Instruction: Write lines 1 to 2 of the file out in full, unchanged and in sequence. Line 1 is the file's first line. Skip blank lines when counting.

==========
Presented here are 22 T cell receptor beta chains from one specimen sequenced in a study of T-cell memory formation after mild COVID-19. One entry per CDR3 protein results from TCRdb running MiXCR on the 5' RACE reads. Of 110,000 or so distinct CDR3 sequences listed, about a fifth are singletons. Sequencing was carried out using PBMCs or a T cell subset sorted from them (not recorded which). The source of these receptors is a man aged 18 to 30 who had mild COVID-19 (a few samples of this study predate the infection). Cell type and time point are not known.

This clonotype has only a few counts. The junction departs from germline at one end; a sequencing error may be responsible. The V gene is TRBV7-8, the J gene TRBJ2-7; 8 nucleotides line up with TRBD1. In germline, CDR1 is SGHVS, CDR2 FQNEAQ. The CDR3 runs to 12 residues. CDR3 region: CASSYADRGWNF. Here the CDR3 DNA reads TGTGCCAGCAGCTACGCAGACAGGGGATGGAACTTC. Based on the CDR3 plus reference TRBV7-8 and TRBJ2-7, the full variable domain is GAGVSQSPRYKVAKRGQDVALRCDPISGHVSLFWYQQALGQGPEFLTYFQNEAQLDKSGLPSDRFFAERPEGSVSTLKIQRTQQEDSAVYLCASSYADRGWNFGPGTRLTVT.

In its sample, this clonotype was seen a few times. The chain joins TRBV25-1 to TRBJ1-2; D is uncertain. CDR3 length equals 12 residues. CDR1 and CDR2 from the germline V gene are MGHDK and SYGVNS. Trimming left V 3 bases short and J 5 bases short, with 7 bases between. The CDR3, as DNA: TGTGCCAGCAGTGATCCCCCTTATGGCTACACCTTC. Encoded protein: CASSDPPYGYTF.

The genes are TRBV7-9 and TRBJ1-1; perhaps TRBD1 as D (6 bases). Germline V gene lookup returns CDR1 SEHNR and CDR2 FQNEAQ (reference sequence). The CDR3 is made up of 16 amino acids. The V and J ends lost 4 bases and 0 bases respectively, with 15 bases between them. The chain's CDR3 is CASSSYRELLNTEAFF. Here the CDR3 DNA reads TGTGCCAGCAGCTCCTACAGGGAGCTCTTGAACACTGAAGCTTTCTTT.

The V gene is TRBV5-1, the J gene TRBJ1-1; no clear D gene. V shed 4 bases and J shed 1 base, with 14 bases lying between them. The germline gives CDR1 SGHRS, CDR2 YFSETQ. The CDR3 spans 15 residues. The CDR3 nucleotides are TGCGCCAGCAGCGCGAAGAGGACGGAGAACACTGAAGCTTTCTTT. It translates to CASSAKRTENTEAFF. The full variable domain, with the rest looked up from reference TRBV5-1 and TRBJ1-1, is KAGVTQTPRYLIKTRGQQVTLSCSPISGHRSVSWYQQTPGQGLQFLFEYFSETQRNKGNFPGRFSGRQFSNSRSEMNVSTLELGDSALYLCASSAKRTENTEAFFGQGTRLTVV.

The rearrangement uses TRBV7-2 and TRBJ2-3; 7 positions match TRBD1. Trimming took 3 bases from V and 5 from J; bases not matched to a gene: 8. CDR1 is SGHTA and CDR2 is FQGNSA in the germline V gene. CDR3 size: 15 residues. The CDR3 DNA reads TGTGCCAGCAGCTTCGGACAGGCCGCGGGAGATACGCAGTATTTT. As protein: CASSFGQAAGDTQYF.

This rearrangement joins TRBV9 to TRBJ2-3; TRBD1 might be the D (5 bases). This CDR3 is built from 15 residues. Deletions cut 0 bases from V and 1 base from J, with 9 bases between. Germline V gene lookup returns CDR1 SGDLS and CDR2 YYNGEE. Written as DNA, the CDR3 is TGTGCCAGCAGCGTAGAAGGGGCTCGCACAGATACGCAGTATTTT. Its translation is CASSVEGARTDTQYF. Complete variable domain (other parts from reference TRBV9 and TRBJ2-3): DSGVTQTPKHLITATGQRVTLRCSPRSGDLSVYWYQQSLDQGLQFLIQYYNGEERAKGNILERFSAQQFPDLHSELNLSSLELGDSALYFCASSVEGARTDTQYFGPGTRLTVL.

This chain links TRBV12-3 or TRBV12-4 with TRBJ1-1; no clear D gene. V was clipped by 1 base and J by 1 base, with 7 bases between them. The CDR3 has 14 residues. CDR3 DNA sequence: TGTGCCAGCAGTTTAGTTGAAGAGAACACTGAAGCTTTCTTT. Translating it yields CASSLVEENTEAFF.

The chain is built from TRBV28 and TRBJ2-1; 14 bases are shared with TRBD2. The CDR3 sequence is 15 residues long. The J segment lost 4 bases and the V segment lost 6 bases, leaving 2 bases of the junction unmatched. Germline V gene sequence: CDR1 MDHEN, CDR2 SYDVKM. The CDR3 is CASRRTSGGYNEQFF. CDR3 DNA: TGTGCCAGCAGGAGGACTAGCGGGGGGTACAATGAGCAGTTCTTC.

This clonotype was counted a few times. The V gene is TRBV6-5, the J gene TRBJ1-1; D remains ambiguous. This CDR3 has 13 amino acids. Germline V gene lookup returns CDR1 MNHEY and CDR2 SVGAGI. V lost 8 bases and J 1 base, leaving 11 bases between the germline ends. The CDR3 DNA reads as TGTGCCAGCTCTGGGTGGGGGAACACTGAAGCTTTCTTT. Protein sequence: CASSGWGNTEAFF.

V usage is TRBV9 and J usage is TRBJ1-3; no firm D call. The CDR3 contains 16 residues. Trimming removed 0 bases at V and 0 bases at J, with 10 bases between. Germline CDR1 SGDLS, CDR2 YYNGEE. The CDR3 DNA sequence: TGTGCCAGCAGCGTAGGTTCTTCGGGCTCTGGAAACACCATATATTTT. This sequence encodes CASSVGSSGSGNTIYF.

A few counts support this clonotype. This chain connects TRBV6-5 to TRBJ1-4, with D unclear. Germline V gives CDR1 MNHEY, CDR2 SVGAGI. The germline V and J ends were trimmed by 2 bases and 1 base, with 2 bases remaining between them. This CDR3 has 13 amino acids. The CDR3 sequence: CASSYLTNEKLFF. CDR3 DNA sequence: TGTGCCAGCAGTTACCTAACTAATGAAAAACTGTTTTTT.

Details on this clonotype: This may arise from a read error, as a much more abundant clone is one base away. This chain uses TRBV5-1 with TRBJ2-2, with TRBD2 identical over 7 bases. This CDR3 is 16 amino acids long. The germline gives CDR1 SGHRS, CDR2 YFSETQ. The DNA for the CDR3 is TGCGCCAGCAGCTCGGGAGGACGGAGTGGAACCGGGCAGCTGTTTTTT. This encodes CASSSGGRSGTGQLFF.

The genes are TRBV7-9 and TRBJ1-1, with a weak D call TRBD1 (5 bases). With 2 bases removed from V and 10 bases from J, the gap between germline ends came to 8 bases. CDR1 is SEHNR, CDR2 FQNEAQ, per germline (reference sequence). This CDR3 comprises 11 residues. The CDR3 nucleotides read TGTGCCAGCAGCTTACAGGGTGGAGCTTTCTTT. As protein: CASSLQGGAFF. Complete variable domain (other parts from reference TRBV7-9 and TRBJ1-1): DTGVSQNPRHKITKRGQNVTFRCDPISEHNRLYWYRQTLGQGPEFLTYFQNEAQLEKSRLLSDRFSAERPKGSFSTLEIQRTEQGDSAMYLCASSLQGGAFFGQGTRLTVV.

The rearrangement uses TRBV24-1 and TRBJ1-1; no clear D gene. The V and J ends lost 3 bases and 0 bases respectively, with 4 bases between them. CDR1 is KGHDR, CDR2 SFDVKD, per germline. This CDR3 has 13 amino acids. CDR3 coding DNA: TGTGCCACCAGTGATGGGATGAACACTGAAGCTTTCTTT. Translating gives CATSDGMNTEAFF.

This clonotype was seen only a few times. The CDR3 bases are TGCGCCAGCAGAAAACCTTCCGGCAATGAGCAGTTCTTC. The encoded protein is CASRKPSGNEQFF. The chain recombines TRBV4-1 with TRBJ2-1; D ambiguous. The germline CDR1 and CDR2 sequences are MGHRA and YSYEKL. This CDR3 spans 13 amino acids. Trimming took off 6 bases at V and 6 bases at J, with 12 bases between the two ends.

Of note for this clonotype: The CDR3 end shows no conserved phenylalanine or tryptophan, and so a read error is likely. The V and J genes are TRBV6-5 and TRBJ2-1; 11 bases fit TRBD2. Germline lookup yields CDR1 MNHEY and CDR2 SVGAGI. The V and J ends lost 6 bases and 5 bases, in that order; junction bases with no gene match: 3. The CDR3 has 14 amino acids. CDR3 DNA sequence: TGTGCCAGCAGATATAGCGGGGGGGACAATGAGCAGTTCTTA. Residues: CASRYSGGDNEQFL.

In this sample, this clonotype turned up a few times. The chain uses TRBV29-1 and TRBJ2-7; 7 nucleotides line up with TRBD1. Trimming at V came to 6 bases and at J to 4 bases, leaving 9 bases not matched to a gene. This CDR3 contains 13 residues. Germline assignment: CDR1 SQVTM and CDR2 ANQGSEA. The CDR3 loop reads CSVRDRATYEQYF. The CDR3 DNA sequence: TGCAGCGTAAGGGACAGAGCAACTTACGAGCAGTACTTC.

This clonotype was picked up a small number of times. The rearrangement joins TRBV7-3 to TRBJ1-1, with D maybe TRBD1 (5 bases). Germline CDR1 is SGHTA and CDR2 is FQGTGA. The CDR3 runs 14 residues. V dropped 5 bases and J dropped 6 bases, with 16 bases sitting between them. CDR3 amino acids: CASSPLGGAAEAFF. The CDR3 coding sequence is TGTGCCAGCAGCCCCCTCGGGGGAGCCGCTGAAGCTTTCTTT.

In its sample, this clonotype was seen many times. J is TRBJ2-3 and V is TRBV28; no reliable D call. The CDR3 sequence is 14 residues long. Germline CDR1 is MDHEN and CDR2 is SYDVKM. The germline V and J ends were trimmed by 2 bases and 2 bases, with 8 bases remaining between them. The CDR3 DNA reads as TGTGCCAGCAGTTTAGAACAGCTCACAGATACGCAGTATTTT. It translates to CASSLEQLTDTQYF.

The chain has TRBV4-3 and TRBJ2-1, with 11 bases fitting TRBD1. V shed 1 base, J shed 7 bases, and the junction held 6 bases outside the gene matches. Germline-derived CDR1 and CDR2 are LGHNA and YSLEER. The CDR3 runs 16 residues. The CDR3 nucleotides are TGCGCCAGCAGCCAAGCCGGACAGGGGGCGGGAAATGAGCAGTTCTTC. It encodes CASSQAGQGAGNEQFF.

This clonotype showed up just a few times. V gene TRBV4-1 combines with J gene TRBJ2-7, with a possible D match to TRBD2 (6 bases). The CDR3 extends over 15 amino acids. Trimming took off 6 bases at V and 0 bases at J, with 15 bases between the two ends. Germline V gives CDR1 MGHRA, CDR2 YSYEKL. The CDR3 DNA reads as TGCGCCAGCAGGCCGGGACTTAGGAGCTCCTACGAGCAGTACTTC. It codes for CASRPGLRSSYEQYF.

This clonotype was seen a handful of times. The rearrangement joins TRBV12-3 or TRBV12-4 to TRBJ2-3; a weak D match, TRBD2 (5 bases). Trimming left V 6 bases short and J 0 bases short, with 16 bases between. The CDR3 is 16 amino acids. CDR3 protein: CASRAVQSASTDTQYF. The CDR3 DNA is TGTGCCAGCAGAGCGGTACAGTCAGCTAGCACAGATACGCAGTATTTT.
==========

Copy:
Presented here are 22 T cell receptor beta chains from one specimen sequenced in a study of T-cell memory formation after mild COVID-19. One entry per CDR3 protein results from TCRdb running MiXCR on the 5' RACE reads. Of 110,000 or so distinct CDR3 sequences listed, about a fifth are singletons. Sequencing was carried out using PBMCs or a T cell subset sorted from them (not recorded which). The source of these receptors is a man aged 18 to 30 who had mild COVID-19 (a few samples of this study predate the infection). Cell type and time point are not known.

This clonotype has only a few counts. The junction departs from germline at one end; a sequencing error may be responsible. The V gene is TRBV7-8, the J gene TRBJ2-7; 8 nucleotides line up with TRBD1. In germline, CDR1 is SGHVS, CDR2 FQNEAQ. The CDR3 runs to 12 residues. CDR3 region: CASSYADRGWNF. Here the CDR3 DNA reads TGTGCCAGCAGCTACGCAGACAGGGGATGGAACTTC. Based on the CDR3 plus reference TRBV7-8 and TRBJ2-7, the full variable domain is GAGVSQSPRYKVAKRGQDVALRCDPISGHVSLFWYQQALGQGPEFLTYFQNEAQLDKSGLPSDRFFAERPEGSVSTLKIQRTQQEDSAVYLCASSYADRGWNFGPGTRLTVT.